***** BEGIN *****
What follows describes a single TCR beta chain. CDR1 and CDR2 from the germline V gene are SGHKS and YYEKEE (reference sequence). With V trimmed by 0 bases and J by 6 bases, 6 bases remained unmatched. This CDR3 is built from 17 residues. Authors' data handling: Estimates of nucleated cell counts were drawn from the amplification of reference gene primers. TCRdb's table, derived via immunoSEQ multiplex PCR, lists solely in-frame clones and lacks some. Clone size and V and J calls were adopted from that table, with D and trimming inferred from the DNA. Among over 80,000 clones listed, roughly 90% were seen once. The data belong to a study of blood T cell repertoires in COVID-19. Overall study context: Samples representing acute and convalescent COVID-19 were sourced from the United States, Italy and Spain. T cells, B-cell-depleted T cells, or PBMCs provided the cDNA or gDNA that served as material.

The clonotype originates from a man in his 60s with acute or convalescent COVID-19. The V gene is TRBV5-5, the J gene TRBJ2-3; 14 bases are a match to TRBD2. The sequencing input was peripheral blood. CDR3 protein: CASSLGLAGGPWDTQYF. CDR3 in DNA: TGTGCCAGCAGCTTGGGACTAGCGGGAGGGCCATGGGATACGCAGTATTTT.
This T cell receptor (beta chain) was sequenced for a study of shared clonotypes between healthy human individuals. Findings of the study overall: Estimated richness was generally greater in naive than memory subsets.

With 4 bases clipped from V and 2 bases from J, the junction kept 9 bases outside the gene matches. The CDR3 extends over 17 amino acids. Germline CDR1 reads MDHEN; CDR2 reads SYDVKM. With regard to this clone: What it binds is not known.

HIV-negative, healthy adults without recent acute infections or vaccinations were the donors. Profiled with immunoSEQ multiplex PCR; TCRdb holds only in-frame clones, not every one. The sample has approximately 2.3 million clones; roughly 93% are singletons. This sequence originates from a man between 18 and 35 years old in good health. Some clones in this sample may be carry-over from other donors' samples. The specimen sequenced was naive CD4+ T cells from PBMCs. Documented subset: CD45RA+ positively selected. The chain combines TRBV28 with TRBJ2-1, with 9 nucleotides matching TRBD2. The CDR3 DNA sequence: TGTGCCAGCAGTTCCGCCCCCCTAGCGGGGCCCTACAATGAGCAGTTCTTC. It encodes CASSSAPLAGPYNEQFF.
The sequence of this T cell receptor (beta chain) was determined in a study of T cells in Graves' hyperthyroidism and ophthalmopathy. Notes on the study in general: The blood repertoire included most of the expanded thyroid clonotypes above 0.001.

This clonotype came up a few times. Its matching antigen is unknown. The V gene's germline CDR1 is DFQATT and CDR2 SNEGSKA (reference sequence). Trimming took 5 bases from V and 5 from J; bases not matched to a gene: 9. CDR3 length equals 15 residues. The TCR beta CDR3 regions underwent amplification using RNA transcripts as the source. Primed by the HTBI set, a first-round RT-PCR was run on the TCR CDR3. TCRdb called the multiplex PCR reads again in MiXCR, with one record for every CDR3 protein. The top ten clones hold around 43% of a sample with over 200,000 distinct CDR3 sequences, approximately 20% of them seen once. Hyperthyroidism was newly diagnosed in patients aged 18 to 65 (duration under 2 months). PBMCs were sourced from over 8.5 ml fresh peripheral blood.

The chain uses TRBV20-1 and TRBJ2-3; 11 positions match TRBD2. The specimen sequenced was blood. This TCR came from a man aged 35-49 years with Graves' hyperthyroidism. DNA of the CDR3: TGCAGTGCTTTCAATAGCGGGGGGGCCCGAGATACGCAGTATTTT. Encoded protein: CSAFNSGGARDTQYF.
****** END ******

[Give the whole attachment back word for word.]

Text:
What follows describes a single TCR beta chain. CDR1 and CDR2 from the germline V gene are SGHKS and YYEKEE (reference sequence). With V trimmed by 0 bases and J by 6 bases, 6 bases remained unmatched. This CDR3 is built from 17 residues. Authors' data handling: Estimates of nucleated cell counts were drawn from the amplification of reference gene primers. TCRdb's table, derived via immunoSEQ multiplex PCR, lists solely in-frame clones and lacks some. Clone size and V and J calls were adopted from that table, with D and trimming inferred from the DNA. Among over 80,000 clones listed, roughly 90% were seen once. The data belong to a study of blood T cell repertoires in COVID-19. Overall study context: Samples representing acute and convalescent COVID-19 were sourced from the United States, Italy and Spain. T cells, B-cell-depleted T cells, or PBMCs provided the cDNA or gDNA that served as material.

The clonotype originates from a man in his 60s with acute or convalescent COVID-19. The V gene is TRBV5-5, the J gene TRBJ2-3; 14 bases are a match to TRBD2. The sequencing input was peripheral blood. CDR3 protein: CASSLGLAGGPWDTQYF. CDR3 in DNA: TGTGCCAGCAGCTTGGGACTAGCGGGAGGGCCATGGGATACGCAGTATTTT.
This T cell receptor (beta chain) was sequenced for a study of shared clonotypes between healthy human individuals. Findings of the study overall: Estimated richness was generally greater in naive than memory subsets.

With 4 bases clipped from V and 2 bases from J, the junction kept 9 bases outside the gene matches. The CDR3 extends over 17 amino acids. Germline CDR1 reads MDHEN; CDR2 reads SYDVKM. With regard to this clone: What it binds is not known.

HIV-negative, healthy adults without recent acute infections or vaccinations were the donors. Profiled with immunoSEQ multiplex PCR; TCRdb holds only in-frame clones, not every one. The sample has approximately 2.3 million clones; roughly 93% are singletons. This sequence originates from a man between 18 and 35 years old in good health. Some clones in this sample may be carry-over from other donors' samples. The specimen sequenced was naive CD4+ T cells from PBMCs. Documented subset: CD45RA+ positively selected. The chain combines TRBV28 with TRBJ2-1, with 9 nucleotides matching TRBD2. The CDR3 DNA sequence: TGTGCCAGCAGTTCCGCCCCCCTAGCGGGGCCCTACAATGAGCAGTTCTTC. It encodes CASSSAPLAGPYNEQFF.
The sequence of this T cell receptor (beta chain) was determined in a study of T cells in Graves' hyperthyroidism and ophthalmopathy. Notes on the study in general: The blood repertoire included most of the expanded thyroid clonotypes above 0.001.

This clonotype came up a few times. Its matching antigen is unknown. The V gene's germline CDR1 is DFQATT and CDR2 SNEGSKA (reference sequence). Trimming took 5 bases from V and 5 from J; bases not matched to a gene: 9. CDR3 length equals 15 residues. The TCR beta CDR3 regions underwent amplification using RNA transcripts as the source. Primed by the HTBI set, a first-round RT-PCR was run on the TCR CDR3. TCRdb called the multiplex PCR reads again in MiXCR, with one record for every CDR3 protein. The top ten clones hold around 43% of a sample with over 200,000 distinct CDR3 sequences, approximately 20% of them seen once. Hyperthyroidism was newly diagnosed in patients aged 18 to 65 (duration under 2 months). PBMCs were sourced from over 8.5 ml fresh peripheral blood.

The chain uses TRBV20-1 and TRBJ2-3; 11 positions match TRBD2. The specimen sequenced was blood. This TCR came from a man aged 35-49 years with Graves' hyperthyroidism. DNA of the CDR3: TGCAGTGCTTTCAATAGCGGGGGGGCCCGAGATACGCAGTATTTT. Encoded protein: CSAFNSGGARDTQYF.